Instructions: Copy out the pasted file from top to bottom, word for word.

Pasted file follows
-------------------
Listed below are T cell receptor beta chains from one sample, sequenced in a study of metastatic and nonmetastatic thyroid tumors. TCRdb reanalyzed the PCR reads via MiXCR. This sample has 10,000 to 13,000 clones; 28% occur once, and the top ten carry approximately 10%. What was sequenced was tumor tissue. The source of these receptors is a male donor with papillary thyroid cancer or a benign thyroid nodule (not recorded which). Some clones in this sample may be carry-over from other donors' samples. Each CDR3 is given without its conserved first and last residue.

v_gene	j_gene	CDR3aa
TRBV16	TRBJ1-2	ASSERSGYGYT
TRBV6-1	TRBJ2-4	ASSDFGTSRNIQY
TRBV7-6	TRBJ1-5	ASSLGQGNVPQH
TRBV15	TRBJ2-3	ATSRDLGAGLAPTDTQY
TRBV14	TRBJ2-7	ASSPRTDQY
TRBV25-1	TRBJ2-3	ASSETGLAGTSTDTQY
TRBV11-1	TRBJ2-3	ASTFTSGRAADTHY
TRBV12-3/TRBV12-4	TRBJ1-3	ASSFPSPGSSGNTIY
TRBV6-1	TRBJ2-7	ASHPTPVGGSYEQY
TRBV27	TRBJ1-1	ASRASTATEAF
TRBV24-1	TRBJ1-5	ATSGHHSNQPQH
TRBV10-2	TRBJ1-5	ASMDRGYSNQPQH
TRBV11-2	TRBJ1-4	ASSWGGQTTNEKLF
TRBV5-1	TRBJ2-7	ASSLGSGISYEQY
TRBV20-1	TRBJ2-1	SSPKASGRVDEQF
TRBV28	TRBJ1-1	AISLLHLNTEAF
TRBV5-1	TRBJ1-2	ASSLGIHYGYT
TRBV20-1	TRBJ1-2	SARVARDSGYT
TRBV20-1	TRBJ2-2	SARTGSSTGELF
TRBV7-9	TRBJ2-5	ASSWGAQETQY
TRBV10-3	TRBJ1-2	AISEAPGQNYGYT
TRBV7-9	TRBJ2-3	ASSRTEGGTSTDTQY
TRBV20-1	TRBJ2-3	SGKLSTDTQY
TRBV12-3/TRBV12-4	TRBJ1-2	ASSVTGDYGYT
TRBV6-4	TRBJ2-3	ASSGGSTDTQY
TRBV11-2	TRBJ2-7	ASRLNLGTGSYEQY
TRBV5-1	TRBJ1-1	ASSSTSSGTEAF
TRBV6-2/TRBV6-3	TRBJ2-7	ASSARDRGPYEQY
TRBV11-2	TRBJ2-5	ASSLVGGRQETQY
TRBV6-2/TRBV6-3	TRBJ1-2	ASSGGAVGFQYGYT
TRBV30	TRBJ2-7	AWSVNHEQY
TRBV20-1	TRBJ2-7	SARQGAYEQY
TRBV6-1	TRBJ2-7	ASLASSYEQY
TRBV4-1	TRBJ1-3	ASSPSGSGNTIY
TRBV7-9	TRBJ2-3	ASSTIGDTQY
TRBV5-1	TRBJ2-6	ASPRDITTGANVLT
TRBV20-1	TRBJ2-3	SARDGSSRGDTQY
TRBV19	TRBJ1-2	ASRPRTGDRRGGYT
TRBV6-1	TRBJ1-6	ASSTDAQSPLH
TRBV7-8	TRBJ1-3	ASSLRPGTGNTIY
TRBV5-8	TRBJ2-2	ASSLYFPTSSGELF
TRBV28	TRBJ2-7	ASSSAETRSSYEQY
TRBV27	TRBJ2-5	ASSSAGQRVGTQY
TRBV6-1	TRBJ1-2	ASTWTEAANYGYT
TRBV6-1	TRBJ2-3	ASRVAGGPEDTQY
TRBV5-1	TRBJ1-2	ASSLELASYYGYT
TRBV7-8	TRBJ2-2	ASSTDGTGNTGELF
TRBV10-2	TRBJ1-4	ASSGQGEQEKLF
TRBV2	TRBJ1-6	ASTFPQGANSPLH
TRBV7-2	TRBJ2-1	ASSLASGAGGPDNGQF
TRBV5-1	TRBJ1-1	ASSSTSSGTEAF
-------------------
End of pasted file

Listed below are T cell receptor beta chains from one sample, sequenced in a study of metastatic and nonmetastatic thyroid tumors. TCRdb reanalyzed the PCR reads via MiXCR. This sample has 10,000 to 13,000 clones; 28% occur once, and the top ten carry approximately 10%. What was sequenced was tumor tissue. The source of these receptors is a male donor with papillary thyroid cancer or a benign thyroid nodule (not recorded which). Some clones in this sample may be carry-over from other donors' samples. Each CDR3 is given without its conserved first and last residue.

v_gene	j_gene	CDR3aa
TRBV16	TRBJ1-2	ASSERSGYGYT
TRBV6-1	TRBJ2-4	ASSDFGTSRNIQY
TRBV7-6	TRBJ1-5	ASSLGQGNVPQH
TRBV15	TRBJ2-3	ATSRDLGAGLAPTDTQY
TRBV14	TRBJ2-7	ASSPRTDQY
TRBV25-1	TRBJ2-3	ASSETGLAGTSTDTQY
TRBV11-1	TRBJ2-3	ASTFTSGRAADTHY
TRBV12-3/TRBV12-4	TRBJ1-3	ASSFPSPGSSGNTIY
TRBV6-1	TRBJ2-7	ASHPTPVGGSYEQY
TRBV27	TRBJ1-1	ASRASTATEAF
TRBV24-1	TRBJ1-5	ATSGHHSNQPQH
TRBV10-2	TRBJ1-5	ASMDRGYSNQPQH
TRBV11-2	TRBJ1-4	ASSWGGQTTNEKLF
TRBV5-1	TRBJ2-7	ASSLGSGISYEQY
TRBV20-1	TRBJ2-1	SSPKASGRVDEQF
TRBV28	TRBJ1-1	AISLLHLNTEAF
TRBV5-1	TRBJ1-2	ASSLGIHYGYT
TRBV20-1	TRBJ1-2	SARVARDSGYT
TRBV20-1	TRBJ2-2	SARTGSSTGELF
TRBV7-9	TRBJ2-5	ASSWGAQETQY
TRBV10-3	TRBJ1-2	AISEAPGQNYGYT
TRBV7-9	TRBJ2-3	ASSRTEGGTSTDTQY
TRBV20-1	TRBJ2-3	SGKLSTDTQY
TRBV12-3/TRBV12-4	TRBJ1-2	ASSVTGDYGYT
TRBV6-4	TRBJ2-3	ASSGGSTDTQY
TRBV11-2	TRBJ2-7	ASRLNLGTGSYEQY
TRBV5-1	TRBJ1-1	ASSSTSSGTEAF
TRBV6-2/TRBV6-3	TRBJ2-7	ASSARDRGPYEQY
TRBV11-2	TRBJ2-5	ASSLVGGRQETQY
TRBV6-2/TRBV6-3	TRBJ1-2	ASSGGAVGFQYGYT
TRBV30	TRBJ2-7	AWSVNHEQY
TRBV20-1	TRBJ2-7	SARQGAYEQY
TRBV6-1	TRBJ2-7	ASLASSYEQY
TRBV4-1	TRBJ1-3	ASSPSGSGNTIY
TRBV7-9	TRBJ2-3	ASSTIGDTQY
TRBV5-1	TRBJ2-6	ASPRDITTGANVLT
TRBV20-1	TRBJ2-3	SARDGSSRGDTQY
TRBV19	TRBJ1-2	ASRPRTGDRRGGYT
TRBV6-1	TRBJ1-6	ASSTDAQSPLH
TRBV7-8	TRBJ1-3	ASSLRPGTGNTIY
TRBV5-8	TRBJ2-2	ASSLYFPTSSGELF
TRBV28	TRBJ2-7	ASSSAETRSSYEQY
TRBV27	TRBJ2-5	ASSSAGQRVGTQY
TRBV6-1	TRBJ1-2	ASTWTEAANYGYT
TRBV6-1	TRBJ2-3	ASRVAGGPEDTQY
TRBV5-1	TRBJ1-2	ASSLELASYYGYT
TRBV7-8	TRBJ2-2	ASSTDGTGNTGELF
TRBV10-2	TRBJ1-4	ASSGQGEQEKLF
TRBV2	TRBJ1-6	ASTFPQGANSPLH
TRBV7-2	TRBJ2-1	ASSLASGAGGPDNGQF
TRBV5-1	TRBJ1-1	ASSSTSSGTEAF